Instead of using traditional domes, Vedat Dalokay designed an eight sided main hall that looked like an Arab's Bedouin desert tent. Additionally, he added four minarets on all four corners of the main hall, which are of 80 m (260 ft) high, the tallest minarets in South Asia. The main structure of the building is the main prayer hall, which is supported by four concrete girders. The four unusual minarets are inspired by Turkish architecture. Vedat Dalokay also believed that the design of the Masjid represents Kaaba in an abstract manner. Entrance is from the east, where the prayer hall is fronted by a courtyard with porticoes. The International Islamic University was housed under the main courtyard, but now has relocated to a new campus. The mosque still houses a library, lecture hall, museum and cafe. The interior of the main tent-shaped hall is covered in white marble and decorated with mosaics and calligraphy by the famous Pakistani artist Sadequain, and a spectacular Turkish-style chandelier. The mosaic pattern adorns the west wall, and has the Kalimah written in early Kufic script, repeated in mirror image pattern.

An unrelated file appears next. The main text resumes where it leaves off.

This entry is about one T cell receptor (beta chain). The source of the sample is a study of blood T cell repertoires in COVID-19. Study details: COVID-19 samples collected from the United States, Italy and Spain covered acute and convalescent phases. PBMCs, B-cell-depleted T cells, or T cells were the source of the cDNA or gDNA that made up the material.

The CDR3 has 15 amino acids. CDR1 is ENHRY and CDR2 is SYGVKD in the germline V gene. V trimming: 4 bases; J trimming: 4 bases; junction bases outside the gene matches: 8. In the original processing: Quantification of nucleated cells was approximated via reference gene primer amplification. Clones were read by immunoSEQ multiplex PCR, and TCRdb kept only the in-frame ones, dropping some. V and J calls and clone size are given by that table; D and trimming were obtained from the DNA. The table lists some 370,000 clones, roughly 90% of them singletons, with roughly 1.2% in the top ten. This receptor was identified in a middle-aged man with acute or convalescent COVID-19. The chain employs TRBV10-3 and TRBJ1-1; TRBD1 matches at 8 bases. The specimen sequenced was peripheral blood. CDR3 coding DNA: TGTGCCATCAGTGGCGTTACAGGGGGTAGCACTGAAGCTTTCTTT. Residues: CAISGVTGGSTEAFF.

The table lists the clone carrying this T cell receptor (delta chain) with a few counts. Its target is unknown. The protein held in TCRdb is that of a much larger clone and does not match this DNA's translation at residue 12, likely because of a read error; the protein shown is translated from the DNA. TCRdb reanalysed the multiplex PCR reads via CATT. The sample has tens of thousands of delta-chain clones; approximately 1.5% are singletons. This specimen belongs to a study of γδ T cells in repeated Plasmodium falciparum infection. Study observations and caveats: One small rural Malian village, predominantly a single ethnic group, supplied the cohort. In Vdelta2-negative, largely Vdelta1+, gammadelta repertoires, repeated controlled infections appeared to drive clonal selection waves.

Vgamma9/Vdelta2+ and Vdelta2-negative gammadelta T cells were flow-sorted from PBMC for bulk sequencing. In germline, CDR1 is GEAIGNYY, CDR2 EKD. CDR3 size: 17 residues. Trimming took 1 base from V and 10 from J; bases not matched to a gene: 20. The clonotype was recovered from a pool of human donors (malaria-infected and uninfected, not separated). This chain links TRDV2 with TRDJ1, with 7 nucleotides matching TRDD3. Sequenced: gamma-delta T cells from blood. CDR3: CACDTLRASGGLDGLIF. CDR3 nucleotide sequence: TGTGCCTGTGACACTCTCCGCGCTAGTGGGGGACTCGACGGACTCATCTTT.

Awards and recognitionEdit
References in literatureEdit
The Faisal Mosque is described in the book The Kite Runner by Khalid Hosseini, and is frequently referenced in the work of Michael Muhammad Knight, who came to the mosque to study Islam as a teenager.
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- “The Official National Mosque or Islamic Place of Worship of Pakistan” “Shall be the Shah Faisal Masjid of Islamabad” respectively
- "Three Pakistani mosques make it to 'world's most beautiful mosques' list – The Express Tribune (newspaper)". The Express Tribune. 3 August 2015. Retrieved 17 December 2019.
- "King of All Mosques – Faisal Mosque". HOPES. 6 November 2015. Retrieved 17 December 2019.
- "Faisal Mosque attracts visitors from all over country". The News International (newspaper). Retrieved 17 December 2019.
- Mass, Leslie Noyes (2011). Back to Pakistan: A Fifty-Year Journey. Rowman & Littlefield. p. 157. ISBN 978-1-4422-1319-7.
- "Faisal Mosque – Islamabad, Pakistan". www.sacred-destinations.com. Retrieved 17 December 2019.
- "Faisal Mosque". Atlas Obscura. Retrieved 17 December 2019.
- Planet, Lonely. "Shah Faisal Mosque in Islamabad & Rawalpindi". Lonely Planet. Retrieved 17 December 2019.
- Rengel, Marian (2004). Pakistan: A Primary Source Cultural Guide. Rosen. p. 71. ISBN 978-0-8239-4001-1.
- "Faisal Mosque". archnet.org. ArchNet website. Retrieved 12 February 2019.
- Faisal Mosque, Islamabad - From Pakistan Embassy in Tokyo Website Retrieved 17 December 2019
- Profile of the Faisal Mosque architect on Pakistan Today (newspaper) Published 17 August 2012, Retrieved 17 December 2019
- Faisal Mosque on Pakistan Tours Guide website Published 15 August 2012, Retrieved 17 August 2019